By Hegel G. W. F.
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The subjectivity of plant-life now exhibits tllls ideality however. As the ideality wIllch is present in all its members, life is essentially living being however, and tIlls living being is merely stimulated from without. Consequently, the causal relationsIllp falls away here, for in life in general, all the deternlinations of the understanding cease to be valid. The nature of these categories has to be perverted if they are still to be employed here. Then it can be said that living being is its own cause.
We know that a bud from a shrub or a tree will grow when it is grafted on to another stem, and that it is to be regarded as a distinct plant. There is no change at all in its nature, as it continues to grow as if it were situated in the earth. Agricola and Barnes were even more fortunate with this kind of propagation; they simply set the buds straight in the earth, and raised perfect plants from them. A noteworthy feature of this kind of artificial propagation is that if the branches or eyes (gemmae) are made into fresh plants by setting, grafting or bud grafting, or in any other way, the plant from which they were taken reproduces itself not (only), as a species, but also as a subvariety.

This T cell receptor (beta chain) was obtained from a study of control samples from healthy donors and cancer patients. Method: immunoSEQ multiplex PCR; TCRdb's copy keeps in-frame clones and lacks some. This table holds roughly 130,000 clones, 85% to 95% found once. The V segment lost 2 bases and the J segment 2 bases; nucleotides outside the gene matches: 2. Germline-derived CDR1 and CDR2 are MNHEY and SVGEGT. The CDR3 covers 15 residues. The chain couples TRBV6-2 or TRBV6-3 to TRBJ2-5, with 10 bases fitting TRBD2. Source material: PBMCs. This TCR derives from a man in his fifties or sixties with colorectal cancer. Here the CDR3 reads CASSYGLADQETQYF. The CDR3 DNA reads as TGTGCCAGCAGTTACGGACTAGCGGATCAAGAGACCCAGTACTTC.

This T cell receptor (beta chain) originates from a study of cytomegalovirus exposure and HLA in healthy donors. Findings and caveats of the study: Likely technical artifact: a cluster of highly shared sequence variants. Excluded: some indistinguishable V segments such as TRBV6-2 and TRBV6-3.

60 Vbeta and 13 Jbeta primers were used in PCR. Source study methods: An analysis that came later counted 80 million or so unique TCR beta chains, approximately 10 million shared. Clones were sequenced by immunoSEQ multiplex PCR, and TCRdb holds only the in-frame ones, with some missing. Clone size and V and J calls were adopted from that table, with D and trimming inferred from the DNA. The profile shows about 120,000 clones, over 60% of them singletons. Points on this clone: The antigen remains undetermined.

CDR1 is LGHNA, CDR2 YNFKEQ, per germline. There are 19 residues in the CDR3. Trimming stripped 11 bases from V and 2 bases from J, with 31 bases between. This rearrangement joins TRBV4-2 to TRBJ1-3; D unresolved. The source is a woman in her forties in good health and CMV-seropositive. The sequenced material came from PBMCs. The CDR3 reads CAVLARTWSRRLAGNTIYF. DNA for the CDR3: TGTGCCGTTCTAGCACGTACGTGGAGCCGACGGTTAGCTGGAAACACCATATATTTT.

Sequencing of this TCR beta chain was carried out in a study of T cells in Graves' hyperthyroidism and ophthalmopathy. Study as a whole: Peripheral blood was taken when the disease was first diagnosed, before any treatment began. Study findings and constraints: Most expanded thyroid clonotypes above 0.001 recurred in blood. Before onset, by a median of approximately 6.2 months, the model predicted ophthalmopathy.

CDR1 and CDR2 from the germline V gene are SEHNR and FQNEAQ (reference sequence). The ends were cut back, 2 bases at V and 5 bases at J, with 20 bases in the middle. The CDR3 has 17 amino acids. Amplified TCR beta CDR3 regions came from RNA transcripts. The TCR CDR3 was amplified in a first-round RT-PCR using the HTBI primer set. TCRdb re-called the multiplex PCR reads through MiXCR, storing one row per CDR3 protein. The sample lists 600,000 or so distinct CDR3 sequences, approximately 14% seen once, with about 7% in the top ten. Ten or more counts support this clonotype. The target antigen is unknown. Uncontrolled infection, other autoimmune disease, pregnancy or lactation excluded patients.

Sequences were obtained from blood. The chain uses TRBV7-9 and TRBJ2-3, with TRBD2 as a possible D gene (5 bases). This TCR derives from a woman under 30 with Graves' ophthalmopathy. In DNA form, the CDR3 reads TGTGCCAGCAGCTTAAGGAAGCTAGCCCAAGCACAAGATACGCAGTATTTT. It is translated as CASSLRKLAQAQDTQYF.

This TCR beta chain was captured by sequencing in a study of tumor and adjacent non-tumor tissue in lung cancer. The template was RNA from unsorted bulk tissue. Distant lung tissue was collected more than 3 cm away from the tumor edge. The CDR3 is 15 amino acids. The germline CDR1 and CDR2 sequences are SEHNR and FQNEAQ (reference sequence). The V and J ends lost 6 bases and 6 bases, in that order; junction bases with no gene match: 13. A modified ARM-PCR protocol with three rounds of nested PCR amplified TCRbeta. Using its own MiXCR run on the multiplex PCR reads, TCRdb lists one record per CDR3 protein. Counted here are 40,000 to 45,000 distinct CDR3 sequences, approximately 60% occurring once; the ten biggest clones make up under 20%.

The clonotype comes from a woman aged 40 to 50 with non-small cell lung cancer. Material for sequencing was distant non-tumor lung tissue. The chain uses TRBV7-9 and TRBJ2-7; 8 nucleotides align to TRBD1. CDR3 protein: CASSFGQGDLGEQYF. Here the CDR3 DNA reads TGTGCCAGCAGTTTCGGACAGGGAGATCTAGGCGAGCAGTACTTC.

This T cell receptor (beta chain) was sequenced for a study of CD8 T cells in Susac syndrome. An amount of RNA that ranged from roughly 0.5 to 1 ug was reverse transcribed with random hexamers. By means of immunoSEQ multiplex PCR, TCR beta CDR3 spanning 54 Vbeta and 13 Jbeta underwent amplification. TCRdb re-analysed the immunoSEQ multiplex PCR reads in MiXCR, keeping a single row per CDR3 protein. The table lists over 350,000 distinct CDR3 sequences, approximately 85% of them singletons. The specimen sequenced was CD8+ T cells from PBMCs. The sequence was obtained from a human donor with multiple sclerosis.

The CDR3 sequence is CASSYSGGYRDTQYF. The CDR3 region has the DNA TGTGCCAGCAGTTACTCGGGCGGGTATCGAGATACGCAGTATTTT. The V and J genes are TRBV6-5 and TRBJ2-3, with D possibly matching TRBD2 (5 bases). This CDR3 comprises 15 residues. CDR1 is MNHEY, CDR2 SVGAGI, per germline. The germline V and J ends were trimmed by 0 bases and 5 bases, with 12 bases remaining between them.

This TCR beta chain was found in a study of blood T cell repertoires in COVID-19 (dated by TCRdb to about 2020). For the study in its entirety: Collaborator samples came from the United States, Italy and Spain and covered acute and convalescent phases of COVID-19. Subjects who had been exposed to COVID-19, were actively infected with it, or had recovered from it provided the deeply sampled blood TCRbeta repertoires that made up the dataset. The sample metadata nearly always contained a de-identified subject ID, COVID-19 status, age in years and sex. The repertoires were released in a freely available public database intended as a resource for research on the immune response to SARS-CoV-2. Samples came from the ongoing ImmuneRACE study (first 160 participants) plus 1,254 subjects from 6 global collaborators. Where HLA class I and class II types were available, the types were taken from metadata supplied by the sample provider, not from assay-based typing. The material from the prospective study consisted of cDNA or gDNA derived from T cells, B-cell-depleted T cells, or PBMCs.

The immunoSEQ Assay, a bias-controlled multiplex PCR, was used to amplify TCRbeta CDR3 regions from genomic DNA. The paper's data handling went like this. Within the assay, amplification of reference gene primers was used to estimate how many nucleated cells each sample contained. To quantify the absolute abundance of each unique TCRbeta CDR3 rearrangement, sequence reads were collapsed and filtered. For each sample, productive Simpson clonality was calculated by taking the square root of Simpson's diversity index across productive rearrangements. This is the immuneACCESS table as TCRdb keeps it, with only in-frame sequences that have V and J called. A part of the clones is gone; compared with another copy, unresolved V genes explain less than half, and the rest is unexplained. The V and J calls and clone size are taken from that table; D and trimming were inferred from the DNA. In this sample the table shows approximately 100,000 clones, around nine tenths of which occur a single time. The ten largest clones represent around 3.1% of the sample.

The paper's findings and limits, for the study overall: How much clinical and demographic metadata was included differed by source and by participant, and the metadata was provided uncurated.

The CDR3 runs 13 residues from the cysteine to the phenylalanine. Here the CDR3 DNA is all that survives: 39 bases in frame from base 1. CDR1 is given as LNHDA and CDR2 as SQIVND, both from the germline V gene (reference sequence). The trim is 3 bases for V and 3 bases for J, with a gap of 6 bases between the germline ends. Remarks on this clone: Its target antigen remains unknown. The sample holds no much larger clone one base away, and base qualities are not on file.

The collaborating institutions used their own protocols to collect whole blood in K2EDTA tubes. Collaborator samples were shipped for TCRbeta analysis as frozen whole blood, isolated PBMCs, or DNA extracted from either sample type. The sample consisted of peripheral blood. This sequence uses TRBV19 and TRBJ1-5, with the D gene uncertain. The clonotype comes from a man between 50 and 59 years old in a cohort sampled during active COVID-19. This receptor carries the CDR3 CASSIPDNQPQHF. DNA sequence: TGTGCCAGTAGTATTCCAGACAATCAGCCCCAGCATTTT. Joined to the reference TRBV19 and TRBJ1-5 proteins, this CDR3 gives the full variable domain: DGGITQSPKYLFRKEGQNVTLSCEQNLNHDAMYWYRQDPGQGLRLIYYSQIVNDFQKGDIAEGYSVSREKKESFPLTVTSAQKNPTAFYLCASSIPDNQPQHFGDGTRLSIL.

Both of them are abstractions, for the substance is identical with the modes in which it has determined itsel£ (a) The determinateness remains a universality that belongs within the element and principle; that which is for organic being cannot be alien to it. The reflection of organic being takes back the implicitness of its inorganic world; this world exists only as a sublation, of which organic being is the positor and bearer. It would be equally onesided to seize upon this activity alone however.
Philosophy of Nature, Vol. 3 by Hegel G. W. F.